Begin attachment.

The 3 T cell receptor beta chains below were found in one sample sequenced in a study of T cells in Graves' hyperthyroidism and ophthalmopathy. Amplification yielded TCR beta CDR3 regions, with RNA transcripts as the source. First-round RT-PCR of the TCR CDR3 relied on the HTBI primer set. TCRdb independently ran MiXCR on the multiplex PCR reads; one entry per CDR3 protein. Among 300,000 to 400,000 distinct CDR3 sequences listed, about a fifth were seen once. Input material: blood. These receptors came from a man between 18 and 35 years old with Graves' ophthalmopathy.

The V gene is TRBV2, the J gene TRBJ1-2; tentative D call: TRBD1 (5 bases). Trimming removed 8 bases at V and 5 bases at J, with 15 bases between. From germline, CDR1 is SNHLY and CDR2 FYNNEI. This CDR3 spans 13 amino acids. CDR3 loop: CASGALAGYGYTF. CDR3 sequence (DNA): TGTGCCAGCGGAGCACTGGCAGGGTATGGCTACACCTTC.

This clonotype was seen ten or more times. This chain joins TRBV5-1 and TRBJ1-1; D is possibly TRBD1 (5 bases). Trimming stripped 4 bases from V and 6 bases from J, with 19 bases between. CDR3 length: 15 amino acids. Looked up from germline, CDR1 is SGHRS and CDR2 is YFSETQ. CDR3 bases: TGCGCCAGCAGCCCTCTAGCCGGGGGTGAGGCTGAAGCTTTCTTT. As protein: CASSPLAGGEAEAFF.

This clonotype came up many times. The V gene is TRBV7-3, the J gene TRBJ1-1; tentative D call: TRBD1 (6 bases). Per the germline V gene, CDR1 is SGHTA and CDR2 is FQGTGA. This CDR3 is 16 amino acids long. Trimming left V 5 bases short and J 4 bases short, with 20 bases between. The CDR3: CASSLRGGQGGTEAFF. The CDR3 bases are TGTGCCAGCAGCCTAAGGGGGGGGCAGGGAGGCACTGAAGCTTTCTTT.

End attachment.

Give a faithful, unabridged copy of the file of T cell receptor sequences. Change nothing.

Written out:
The 3 T cell receptor beta chains below were found in one sample sequenced in a study of T cells in Graves' hyperthyroidism and ophthalmopathy. Amplification yielded TCR beta CDR3 regions, with RNA transcripts as the source. First-round RT-PCR of the TCR CDR3 relied on the HTBI primer set. TCRdb independently ran MiXCR on the multiplex PCR reads; one entry per CDR3 protein. Among 300,000 to 400,000 distinct CDR3 sequences listed, about a fifth were seen once. Input material: blood. These receptors came from a man between 18 and 35 years old with Graves' ophthalmopathy.

The V gene is TRBV2, the J gene TRBJ1-2; tentative D call: TRBD1 (5 bases). Trimming removed 8 bases at V and 5 bases at J, with 15 bases between. From germline, CDR1 is SNHLY and CDR2 FYNNEI. This CDR3 spans 13 amino acids. CDR3 loop: CASGALAGYGYTF. CDR3 sequence (DNA): TGTGCCAGCGGAGCACTGGCAGGGTATGGCTACACCTTC.

This clonotype was seen ten or more times. This chain joins TRBV5-1 and TRBJ1-1; D is possibly TRBD1 (5 bases). Trimming stripped 4 bases from V and 6 bases from J, with 19 bases between. CDR3 length: 15 amino acids. Looked up from germline, CDR1 is SGHRS and CDR2 is YFSETQ. CDR3 bases: TGCGCCAGCAGCCCTCTAGCCGGGGGTGAGGCTGAAGCTTTCTTT. As protein: CASSPLAGGEAEAFF.

This clonotype came up many times. The V gene is TRBV7-3, the J gene TRBJ1-1; tentative D call: TRBD1 (6 bases). Per the germline V gene, CDR1 is SGHTA and CDR2 is FQGTGA. This CDR3 is 16 amino acids long. Trimming left V 5 bases short and J 4 bases short, with 20 bases between. The CDR3: CASSLRGGQGGTEAFF. The CDR3 bases are TGTGCCAGCAGCCTAAGGGGGGGGCAGGGAGGCACTGAAGCTTTCTTT.